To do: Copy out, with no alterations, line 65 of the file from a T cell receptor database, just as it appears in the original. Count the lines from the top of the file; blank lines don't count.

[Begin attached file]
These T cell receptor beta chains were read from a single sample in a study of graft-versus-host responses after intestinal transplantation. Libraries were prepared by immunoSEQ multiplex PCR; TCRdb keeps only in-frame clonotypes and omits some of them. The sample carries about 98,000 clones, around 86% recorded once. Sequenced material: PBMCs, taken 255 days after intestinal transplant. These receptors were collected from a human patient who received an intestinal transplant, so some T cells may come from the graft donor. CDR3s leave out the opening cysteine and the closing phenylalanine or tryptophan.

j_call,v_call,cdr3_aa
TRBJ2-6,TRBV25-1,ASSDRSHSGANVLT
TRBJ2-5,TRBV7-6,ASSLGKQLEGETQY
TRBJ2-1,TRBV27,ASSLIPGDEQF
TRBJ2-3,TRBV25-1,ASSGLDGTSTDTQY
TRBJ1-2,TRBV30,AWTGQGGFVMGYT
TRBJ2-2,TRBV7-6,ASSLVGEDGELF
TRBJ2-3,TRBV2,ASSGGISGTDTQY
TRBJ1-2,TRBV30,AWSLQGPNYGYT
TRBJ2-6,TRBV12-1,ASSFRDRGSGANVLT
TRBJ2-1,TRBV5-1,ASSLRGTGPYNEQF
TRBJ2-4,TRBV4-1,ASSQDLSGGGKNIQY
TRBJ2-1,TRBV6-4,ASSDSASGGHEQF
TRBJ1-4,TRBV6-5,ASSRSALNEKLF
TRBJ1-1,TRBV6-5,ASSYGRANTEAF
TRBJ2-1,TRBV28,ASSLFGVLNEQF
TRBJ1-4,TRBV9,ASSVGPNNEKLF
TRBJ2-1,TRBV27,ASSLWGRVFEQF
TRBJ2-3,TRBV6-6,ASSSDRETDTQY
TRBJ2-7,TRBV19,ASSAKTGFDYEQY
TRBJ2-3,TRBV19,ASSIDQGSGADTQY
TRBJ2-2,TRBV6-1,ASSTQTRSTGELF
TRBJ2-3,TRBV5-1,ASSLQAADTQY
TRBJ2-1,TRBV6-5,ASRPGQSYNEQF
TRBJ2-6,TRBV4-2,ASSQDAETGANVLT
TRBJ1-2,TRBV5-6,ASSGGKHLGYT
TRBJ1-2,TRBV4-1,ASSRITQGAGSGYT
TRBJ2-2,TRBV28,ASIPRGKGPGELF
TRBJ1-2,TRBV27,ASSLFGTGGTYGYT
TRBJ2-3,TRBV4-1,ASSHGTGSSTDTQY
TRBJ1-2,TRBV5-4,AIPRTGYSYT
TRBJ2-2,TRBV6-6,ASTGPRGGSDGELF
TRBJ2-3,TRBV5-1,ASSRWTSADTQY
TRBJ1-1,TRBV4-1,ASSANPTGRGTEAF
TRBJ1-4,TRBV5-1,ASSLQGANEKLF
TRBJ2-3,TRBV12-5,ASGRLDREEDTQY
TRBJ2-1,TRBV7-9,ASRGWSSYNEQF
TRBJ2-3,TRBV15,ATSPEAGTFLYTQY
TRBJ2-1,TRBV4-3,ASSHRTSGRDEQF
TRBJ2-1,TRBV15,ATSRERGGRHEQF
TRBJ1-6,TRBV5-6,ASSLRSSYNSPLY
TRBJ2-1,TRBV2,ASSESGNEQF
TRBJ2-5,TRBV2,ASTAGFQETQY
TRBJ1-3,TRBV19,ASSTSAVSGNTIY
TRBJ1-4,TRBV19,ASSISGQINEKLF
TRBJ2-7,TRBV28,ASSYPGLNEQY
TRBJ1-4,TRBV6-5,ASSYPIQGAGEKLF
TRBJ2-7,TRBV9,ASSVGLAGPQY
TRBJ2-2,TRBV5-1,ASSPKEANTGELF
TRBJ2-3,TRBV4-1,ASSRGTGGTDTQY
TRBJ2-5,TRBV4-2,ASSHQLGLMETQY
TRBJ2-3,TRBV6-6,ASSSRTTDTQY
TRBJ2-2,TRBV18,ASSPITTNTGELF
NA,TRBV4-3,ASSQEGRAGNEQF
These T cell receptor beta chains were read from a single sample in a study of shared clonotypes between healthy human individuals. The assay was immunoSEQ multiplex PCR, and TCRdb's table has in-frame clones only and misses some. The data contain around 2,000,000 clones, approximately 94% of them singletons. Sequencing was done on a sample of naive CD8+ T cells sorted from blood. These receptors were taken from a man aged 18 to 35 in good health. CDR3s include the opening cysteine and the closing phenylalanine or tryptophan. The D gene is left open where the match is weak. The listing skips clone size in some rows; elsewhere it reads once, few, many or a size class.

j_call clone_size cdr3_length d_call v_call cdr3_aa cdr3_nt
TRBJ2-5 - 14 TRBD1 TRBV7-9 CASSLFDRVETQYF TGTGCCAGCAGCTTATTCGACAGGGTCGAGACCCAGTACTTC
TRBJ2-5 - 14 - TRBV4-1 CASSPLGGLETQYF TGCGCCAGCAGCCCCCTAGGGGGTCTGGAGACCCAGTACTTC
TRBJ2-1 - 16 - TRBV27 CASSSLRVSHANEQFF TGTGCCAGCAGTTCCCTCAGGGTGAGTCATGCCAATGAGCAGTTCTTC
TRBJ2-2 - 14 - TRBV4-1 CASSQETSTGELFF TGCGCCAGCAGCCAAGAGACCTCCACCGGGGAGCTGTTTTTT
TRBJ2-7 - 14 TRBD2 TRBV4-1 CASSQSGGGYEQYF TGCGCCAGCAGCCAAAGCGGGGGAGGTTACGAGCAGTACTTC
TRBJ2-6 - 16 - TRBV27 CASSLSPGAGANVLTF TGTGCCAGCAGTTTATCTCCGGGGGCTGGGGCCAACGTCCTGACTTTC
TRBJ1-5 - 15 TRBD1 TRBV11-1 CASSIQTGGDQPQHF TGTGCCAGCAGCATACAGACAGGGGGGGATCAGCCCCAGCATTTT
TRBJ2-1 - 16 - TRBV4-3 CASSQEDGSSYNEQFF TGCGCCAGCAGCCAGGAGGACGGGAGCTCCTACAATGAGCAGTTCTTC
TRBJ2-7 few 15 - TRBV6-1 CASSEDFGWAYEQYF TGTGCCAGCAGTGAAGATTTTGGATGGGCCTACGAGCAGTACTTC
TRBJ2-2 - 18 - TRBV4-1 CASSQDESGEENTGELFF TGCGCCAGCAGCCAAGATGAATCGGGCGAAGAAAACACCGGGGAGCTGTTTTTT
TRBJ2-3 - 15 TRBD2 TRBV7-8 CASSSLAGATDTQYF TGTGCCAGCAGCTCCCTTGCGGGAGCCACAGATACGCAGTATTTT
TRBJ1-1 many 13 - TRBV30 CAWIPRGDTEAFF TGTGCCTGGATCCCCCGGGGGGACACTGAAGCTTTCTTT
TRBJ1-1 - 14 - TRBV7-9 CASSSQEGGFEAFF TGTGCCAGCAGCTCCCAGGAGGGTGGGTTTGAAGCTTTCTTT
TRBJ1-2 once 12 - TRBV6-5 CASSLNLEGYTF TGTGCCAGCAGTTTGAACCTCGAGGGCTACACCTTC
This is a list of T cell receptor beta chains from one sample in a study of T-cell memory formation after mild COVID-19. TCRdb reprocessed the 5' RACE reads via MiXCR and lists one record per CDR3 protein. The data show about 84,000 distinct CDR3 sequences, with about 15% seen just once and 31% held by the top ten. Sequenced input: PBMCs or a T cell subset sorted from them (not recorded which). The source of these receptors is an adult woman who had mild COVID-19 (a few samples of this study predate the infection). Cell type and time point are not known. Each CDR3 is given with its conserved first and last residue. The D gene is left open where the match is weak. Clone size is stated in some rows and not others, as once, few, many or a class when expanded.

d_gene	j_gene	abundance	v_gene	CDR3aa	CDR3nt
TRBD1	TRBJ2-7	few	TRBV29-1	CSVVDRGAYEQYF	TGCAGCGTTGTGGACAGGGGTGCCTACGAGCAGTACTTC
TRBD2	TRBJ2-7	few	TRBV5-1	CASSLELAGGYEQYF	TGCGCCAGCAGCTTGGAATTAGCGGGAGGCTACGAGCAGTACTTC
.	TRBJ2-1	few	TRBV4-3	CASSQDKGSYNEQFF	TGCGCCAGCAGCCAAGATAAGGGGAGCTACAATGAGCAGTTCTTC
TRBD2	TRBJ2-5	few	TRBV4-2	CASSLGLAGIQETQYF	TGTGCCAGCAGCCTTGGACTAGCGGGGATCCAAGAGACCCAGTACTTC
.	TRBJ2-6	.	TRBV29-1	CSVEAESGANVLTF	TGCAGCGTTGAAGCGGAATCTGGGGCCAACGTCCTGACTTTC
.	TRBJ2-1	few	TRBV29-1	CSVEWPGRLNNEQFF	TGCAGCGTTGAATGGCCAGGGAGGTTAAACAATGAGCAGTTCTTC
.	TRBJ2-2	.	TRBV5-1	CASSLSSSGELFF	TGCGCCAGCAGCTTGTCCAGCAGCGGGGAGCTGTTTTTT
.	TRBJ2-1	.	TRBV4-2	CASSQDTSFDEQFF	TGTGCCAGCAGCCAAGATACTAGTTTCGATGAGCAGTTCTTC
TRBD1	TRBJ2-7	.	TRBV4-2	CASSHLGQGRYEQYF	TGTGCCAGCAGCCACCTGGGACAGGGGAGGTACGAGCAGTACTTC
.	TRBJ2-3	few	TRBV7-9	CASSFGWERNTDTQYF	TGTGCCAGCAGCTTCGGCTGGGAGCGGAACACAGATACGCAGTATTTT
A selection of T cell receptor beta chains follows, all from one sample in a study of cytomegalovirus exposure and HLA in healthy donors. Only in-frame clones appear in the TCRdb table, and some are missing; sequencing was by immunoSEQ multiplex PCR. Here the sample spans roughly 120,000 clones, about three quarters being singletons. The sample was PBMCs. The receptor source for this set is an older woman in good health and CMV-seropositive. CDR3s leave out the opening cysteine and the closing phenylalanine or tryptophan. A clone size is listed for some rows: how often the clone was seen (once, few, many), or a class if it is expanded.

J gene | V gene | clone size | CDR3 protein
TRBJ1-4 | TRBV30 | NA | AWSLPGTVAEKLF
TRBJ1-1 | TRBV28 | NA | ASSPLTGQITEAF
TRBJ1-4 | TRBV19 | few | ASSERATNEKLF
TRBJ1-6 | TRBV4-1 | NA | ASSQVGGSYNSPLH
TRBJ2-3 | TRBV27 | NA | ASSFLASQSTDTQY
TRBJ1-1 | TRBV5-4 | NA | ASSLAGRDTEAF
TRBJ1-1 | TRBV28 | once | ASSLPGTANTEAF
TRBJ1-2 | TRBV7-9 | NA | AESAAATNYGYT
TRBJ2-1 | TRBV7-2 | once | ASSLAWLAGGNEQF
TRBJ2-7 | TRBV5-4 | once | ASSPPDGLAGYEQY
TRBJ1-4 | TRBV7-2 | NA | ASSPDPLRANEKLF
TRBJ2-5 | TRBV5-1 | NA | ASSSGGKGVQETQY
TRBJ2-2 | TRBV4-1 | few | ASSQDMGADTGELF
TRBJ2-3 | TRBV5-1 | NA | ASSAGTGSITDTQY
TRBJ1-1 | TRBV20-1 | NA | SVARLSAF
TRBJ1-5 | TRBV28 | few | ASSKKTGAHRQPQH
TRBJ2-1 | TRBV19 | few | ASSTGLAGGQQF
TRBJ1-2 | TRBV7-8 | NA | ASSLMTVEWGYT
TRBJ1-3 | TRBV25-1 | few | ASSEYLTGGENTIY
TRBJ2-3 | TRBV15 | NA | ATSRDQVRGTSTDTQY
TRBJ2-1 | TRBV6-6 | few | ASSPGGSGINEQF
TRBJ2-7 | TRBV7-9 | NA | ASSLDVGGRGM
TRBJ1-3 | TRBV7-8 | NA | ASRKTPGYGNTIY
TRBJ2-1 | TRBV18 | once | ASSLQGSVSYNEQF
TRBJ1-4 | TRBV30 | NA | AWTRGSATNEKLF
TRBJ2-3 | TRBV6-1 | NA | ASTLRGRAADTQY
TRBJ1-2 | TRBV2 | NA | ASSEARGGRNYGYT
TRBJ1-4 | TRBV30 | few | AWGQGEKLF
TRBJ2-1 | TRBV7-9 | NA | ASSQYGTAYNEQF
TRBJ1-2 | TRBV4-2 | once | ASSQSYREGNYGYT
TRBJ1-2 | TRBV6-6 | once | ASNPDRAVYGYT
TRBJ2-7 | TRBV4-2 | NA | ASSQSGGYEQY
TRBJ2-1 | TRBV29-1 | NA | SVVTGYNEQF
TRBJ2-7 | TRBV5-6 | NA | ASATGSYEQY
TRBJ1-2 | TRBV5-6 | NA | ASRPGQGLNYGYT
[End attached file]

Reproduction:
TRBJ2-1 - 16 - TRBV4-3 CASSQEDGSSYNEQFF TGCGCCAGCAGCCAGGAGGACGGGAGCTCCTACAATGAGCAGTTCTTC